The FastCap Story

Some of you may be familiar with FastCap and the many innovative products they sell, but most of you are probably not aware of how the company came to be. Paul Akers, the owner, invented the Fastcap – that beginning is documented on his website at fastcap.com, but the bigger story is what happened next.

In the early days of the company, Paul had an idea that would help revolutionize the laser level industry. He brought this idea to a certain very large power tool manufacturer who was very impressed and told him they would get back to him.

Well, about four weeks later, Paul was shocked to learn this manufacturer was displaying the very same idea as a prototype in their booth at a large international trade show, saying it would be available for delivery within 6 months. This was Paul's first introduction to the dark side of corporate America and it absolutely crushed him. How could companies and the people who run them be so cruel and uncaring, and fail to give credit where it is legitimately due?

After a heart-wrenching afternoon, it came to Paul what direction he would take his company. He would encourage fellow woodworkers and cabinetmakers to bring him ideas and he would not just give them credit, but also pay them a royalty for ideas that manifest into viable commercial products. He would be successful by doing the exact opposite of what corporate America had done to him.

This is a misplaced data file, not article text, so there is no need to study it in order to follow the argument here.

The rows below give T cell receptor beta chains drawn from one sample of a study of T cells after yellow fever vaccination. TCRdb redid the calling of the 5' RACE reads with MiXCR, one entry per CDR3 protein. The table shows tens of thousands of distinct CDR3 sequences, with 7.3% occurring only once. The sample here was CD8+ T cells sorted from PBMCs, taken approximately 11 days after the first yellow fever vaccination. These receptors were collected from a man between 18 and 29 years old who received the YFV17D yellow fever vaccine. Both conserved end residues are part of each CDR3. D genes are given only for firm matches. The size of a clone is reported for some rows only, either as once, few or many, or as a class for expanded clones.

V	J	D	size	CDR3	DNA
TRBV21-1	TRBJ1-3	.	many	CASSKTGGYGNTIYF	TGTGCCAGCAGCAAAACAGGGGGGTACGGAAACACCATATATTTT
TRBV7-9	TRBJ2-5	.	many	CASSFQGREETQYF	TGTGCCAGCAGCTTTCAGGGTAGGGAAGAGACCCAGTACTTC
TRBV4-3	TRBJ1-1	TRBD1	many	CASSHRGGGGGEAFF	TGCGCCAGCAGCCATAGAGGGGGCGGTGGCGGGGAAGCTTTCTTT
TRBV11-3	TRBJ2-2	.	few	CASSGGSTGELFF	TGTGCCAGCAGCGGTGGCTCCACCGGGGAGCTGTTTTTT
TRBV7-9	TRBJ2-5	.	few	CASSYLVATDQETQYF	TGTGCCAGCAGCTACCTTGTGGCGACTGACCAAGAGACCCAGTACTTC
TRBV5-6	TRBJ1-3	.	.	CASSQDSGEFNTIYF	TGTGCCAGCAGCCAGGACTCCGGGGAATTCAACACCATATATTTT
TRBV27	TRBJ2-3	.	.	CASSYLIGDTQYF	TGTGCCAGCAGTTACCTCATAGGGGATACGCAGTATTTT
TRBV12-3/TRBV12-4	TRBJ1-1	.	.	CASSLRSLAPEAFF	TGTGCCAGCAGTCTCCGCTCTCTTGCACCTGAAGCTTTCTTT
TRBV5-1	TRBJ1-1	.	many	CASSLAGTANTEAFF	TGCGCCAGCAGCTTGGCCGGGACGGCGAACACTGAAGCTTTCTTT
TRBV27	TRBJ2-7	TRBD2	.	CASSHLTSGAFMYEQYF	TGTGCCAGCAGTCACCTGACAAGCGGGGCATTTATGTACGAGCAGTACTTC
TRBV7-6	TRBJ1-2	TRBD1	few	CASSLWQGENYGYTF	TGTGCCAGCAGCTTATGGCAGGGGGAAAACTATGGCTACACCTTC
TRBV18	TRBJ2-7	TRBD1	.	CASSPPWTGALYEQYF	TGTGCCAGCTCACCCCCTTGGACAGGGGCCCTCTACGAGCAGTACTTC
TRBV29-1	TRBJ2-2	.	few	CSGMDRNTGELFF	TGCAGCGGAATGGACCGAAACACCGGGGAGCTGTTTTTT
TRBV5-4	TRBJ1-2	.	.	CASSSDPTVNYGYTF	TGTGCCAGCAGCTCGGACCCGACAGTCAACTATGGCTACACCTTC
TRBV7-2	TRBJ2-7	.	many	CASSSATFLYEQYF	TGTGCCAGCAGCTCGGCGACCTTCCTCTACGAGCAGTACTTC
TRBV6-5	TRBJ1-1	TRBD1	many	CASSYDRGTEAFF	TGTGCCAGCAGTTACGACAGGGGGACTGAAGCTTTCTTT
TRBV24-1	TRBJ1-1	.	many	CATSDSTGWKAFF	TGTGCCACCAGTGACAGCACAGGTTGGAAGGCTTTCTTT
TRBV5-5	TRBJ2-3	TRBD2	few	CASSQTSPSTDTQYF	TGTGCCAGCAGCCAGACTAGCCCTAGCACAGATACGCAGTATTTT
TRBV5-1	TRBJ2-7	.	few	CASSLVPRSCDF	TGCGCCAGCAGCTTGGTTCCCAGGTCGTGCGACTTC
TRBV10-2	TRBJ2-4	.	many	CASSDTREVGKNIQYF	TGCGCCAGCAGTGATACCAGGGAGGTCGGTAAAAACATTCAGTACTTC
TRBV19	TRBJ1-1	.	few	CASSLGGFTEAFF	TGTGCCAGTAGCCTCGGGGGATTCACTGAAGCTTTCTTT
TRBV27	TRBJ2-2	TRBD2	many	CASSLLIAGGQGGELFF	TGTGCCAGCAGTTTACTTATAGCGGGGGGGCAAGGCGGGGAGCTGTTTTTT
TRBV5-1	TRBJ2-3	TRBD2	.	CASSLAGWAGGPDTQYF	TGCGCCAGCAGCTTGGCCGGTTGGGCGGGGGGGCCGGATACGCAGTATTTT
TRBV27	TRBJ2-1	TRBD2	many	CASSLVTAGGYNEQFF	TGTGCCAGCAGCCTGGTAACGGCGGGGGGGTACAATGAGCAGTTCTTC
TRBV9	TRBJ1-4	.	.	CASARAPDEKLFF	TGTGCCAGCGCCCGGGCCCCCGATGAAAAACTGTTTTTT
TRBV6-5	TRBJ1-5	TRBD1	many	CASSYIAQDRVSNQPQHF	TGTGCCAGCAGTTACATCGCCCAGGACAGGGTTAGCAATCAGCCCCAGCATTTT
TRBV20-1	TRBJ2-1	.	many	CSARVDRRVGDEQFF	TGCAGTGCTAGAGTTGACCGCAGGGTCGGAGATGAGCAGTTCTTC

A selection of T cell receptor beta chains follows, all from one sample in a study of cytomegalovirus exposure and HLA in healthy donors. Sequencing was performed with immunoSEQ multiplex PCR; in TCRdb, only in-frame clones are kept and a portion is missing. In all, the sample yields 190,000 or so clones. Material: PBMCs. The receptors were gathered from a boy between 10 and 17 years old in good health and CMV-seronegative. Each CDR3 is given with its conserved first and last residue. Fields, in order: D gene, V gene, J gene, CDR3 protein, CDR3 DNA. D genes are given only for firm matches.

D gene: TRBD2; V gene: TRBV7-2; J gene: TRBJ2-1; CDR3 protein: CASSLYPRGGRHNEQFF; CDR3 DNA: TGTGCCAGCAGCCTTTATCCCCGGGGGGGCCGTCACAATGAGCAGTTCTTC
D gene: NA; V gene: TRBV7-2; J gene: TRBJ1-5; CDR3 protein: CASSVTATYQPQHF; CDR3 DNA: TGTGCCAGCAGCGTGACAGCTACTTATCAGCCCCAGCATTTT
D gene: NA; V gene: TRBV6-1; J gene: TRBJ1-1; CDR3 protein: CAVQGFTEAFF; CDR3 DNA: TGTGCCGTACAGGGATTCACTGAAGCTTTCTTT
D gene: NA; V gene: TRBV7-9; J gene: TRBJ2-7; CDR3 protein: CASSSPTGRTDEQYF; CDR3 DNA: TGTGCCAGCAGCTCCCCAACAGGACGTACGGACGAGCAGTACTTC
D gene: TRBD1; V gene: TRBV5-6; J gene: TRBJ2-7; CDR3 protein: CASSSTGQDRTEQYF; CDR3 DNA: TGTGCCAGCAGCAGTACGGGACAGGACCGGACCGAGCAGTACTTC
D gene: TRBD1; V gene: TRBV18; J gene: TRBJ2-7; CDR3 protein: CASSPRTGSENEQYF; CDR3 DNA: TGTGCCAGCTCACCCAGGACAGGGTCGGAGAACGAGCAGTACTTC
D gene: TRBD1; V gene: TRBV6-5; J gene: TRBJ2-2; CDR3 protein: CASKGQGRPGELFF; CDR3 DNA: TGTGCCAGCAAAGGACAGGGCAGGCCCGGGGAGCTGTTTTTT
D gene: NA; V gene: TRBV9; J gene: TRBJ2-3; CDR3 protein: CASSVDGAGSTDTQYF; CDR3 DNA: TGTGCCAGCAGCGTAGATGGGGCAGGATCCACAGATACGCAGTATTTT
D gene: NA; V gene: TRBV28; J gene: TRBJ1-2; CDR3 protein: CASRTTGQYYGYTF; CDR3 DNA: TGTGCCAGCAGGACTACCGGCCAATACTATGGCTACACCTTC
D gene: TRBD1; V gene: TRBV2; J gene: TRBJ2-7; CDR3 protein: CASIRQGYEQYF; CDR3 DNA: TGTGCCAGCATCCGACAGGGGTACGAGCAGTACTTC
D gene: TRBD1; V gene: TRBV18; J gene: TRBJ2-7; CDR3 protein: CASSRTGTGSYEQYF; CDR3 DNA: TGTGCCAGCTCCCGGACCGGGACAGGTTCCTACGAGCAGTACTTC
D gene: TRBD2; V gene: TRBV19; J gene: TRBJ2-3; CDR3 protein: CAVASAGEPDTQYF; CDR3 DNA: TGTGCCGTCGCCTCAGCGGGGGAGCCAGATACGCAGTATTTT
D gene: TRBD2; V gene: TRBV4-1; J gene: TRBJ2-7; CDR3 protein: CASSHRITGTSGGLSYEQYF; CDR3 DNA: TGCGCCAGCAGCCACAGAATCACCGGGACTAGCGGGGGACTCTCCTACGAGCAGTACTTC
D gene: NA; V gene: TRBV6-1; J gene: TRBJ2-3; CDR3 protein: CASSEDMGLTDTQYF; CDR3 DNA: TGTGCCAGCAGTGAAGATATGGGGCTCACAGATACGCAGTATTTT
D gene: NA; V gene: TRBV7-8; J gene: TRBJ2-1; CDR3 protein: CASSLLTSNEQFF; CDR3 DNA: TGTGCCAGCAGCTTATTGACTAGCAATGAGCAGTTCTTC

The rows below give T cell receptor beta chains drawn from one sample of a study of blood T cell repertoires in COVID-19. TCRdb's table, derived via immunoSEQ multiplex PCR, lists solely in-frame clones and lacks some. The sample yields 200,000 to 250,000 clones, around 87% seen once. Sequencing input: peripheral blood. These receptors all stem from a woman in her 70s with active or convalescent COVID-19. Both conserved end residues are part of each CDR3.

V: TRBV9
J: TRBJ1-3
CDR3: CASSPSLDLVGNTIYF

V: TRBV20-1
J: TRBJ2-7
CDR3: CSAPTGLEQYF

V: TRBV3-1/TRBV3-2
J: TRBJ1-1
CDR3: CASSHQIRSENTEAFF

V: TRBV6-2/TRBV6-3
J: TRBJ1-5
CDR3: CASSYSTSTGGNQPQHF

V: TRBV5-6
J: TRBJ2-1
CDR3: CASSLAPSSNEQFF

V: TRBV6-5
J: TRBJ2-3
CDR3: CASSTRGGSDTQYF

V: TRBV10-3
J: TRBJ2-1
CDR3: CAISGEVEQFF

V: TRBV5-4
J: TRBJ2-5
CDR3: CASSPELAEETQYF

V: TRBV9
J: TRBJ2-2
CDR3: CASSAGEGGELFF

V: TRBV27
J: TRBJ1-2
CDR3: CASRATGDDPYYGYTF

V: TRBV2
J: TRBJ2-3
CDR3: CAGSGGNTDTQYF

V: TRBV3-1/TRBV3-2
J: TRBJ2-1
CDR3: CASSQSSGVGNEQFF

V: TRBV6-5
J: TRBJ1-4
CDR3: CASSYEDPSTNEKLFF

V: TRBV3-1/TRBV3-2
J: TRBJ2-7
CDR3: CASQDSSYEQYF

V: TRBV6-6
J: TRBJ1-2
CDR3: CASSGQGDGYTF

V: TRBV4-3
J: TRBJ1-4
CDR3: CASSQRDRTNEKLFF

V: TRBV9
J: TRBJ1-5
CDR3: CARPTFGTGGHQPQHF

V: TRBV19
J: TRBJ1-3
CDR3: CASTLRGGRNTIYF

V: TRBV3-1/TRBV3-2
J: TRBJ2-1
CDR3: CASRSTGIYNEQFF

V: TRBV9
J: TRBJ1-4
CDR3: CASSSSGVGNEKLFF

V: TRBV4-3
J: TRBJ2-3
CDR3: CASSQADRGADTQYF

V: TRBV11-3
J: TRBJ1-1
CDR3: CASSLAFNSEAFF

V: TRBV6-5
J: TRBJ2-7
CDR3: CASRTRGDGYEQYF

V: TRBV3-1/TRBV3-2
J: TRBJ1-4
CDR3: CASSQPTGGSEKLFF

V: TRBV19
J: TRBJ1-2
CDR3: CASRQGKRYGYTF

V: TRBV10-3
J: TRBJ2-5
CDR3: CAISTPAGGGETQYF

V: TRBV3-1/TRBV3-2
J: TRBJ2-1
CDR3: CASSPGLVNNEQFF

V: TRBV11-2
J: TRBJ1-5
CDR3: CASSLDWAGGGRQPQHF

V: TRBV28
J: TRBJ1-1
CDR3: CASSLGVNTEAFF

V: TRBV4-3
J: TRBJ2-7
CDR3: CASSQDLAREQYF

Now years later, many of the products you see in the FastCap catalog have come from people just like you who had an idea but no real way to develop and market that idea.

Paul and the FastCap folks have earned the full trust of those who have contributed ideas, and Paul continues to encourage woodworkers and tradesmen to submit new ideas for products to manufacture.

When you thumb through the FastCap catalog, you will notice the notation DBC by many of the products. This stands for "Developed by a Cabinetmaker" (or Contractor, whichever the case may be.) Paul pays royalties on the sales of every product to the cabinetmaker or contractor who submitted the original idea.

By the way, Paul sued the power tool manufacturer and was awarded some money, but the real value was in the lesson he learned, which has inspired him to share the success of his company with all the people who have contributed their intellectual capital.

If you have an idea for a woodworking or construction tool or product you would like to see manufactured, go to Paul's website and submit it. If it turns into a successful product, Paul will make sure you're properly rewarded.

How to Submit an Idea to Paul


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